9h50-10h10: Venegas Rodolfo (ENTPE), Enhancing sound attenuation in multiscale porous materials via diffusion processes

10h10-10h30: Fabien Chevillotte (Matelys – Research Lab), From the microstructure to condensed equivalent fluid models

10h30-11h: Coffee Break

11h-11h20: Hugo Karpinski (University of Salford), Acoustical properties of nanoporous activated carbon felts

11h20-11h40: Tomasz Zielinski (Institute of Fundamental Technological Research of the Polish Academy of Sciences), Sound absorption of plates with micro-slits backed with an air cavity: analytical estimations, numerical modelling and measurements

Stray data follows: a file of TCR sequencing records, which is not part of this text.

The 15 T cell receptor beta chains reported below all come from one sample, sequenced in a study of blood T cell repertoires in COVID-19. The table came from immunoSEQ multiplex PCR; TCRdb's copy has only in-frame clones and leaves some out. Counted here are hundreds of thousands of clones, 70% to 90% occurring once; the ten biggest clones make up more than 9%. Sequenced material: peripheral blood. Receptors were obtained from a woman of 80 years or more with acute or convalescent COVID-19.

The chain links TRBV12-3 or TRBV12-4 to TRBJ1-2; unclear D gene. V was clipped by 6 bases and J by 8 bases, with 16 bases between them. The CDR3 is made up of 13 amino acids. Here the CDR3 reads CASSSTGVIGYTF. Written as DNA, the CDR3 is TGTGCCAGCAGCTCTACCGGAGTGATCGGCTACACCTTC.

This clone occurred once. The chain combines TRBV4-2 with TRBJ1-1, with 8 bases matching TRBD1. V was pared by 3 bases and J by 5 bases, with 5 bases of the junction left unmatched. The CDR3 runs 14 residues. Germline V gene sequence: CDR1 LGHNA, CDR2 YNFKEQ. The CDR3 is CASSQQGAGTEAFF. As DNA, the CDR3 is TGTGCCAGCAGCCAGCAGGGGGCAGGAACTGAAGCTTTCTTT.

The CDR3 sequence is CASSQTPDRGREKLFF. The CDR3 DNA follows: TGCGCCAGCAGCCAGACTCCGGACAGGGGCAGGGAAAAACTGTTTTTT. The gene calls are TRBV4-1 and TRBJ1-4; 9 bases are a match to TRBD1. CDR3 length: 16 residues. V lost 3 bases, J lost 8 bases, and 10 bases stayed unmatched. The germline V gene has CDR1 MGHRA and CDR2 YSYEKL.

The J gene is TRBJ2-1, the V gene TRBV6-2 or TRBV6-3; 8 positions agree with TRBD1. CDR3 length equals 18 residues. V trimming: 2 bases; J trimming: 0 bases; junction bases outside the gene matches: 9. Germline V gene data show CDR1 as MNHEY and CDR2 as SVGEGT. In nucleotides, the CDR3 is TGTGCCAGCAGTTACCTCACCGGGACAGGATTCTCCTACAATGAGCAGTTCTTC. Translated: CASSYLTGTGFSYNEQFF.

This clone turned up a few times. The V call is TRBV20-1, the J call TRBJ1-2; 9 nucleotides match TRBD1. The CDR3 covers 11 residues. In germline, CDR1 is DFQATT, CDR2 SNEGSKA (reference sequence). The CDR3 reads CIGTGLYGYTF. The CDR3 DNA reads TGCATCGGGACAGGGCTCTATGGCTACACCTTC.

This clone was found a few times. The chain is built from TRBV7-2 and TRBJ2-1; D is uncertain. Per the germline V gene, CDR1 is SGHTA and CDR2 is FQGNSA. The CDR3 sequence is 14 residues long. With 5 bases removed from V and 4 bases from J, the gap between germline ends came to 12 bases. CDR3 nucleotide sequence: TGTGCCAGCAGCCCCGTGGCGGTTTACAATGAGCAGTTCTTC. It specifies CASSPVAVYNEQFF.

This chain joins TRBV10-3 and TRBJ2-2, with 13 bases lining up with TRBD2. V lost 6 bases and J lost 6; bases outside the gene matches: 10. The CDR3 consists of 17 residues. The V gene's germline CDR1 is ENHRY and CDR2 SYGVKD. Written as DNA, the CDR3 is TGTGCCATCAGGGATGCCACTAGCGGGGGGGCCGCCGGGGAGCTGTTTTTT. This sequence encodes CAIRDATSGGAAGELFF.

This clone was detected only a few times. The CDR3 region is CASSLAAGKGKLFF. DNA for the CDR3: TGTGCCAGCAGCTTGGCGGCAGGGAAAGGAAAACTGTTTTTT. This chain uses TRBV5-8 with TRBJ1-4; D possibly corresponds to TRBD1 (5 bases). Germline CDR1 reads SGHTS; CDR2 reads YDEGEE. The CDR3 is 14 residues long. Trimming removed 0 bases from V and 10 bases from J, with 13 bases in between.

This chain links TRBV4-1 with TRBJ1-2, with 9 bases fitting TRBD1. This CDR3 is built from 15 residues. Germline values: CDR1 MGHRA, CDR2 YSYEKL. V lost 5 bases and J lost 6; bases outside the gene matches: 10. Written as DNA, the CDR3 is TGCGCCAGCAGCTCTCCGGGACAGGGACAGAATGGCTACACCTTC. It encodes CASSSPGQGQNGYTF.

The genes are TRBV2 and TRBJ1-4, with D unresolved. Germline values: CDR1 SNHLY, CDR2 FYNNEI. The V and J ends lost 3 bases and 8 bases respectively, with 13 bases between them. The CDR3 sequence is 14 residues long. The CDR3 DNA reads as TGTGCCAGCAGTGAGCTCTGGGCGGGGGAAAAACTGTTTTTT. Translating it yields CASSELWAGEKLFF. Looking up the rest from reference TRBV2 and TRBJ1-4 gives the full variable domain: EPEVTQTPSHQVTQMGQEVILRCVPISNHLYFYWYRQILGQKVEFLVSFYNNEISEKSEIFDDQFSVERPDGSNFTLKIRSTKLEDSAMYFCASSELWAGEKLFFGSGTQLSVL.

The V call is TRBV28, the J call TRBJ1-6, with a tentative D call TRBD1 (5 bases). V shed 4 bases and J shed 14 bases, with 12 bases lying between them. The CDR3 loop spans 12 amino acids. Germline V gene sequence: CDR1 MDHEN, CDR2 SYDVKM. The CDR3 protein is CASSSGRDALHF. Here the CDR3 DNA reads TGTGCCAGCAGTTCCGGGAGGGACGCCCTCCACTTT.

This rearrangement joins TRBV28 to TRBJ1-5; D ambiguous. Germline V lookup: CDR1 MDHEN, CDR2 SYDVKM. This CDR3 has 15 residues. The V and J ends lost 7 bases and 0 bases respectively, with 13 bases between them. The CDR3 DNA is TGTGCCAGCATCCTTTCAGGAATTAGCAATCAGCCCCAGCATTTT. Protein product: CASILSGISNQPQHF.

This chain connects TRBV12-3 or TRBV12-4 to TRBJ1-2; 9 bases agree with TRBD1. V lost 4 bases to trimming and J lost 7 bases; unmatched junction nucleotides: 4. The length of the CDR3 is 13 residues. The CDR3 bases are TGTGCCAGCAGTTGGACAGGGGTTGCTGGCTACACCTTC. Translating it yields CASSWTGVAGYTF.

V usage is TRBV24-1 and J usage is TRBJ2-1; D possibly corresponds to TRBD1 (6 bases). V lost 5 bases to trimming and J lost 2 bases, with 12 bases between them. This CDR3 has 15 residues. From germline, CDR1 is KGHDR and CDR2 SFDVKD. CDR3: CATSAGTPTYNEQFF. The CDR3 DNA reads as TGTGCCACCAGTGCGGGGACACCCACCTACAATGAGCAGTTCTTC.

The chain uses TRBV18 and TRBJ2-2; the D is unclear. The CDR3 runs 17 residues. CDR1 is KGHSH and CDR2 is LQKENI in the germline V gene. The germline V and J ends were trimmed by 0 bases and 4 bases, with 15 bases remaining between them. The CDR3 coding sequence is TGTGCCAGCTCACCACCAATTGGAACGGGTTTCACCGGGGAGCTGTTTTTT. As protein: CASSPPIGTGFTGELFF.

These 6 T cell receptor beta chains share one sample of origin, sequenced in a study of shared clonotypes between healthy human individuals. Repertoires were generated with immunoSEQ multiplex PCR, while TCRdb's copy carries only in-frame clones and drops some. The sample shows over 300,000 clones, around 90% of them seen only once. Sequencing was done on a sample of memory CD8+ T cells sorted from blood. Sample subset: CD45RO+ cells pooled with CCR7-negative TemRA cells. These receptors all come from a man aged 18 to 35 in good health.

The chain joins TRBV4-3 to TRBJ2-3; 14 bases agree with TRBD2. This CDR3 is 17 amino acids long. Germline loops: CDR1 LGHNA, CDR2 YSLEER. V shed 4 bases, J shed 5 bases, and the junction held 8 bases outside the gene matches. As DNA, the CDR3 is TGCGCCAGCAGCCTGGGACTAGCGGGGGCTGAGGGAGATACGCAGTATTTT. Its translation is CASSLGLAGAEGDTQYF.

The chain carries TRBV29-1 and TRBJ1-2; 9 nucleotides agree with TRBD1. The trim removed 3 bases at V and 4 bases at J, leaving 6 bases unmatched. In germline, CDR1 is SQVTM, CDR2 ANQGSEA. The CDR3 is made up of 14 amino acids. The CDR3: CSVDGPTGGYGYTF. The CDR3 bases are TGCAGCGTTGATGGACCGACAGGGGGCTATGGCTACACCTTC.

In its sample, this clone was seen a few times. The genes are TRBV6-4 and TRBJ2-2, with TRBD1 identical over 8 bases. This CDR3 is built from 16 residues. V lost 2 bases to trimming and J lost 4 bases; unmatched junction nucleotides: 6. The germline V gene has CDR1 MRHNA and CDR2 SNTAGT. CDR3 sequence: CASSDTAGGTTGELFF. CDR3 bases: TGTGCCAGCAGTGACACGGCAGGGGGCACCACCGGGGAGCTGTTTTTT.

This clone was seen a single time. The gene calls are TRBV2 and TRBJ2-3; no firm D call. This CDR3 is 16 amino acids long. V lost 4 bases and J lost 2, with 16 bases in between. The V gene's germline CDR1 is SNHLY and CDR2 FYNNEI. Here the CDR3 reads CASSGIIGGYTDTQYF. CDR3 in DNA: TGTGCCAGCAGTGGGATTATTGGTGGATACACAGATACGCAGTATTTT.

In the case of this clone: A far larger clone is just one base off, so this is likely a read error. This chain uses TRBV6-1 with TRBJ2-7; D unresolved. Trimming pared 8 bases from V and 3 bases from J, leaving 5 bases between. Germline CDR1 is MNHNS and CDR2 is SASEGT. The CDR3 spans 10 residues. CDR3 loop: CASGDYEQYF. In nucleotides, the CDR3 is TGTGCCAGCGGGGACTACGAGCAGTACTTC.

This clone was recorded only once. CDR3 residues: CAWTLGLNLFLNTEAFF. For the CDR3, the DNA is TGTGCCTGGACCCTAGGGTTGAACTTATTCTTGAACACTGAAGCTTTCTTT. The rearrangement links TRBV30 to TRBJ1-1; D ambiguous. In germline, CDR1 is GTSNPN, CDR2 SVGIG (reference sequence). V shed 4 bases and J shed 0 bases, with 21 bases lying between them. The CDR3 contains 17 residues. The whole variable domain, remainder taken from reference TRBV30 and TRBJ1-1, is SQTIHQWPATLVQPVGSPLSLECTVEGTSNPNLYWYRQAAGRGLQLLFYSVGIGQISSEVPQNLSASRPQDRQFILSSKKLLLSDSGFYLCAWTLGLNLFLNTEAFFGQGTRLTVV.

11h40-12h: Mathieu Gaborit (KTH Royal Institute of Technology), Coupling of Bloch waves and Finite-Element models: case of metaporous sandwich structures

Afternoon session: Acoustic metamaterials (i.e. subwavelength absorbers), metasurfaces and sonic crystals for audible sound manipulation

Plenary lecture: 13h30-14h15

Subwavelength absorbers and metasurfaces
Noé Jiménez ( Laboratoire d’Acoustique de l’Université du Maine, UMR 6613 CNRS), J.-P. Groby, V. Romero-García, V. Pagneux, W. Huang (LAUM, UMR 6613 CNRS), and T. Cox (Univ. of Salford)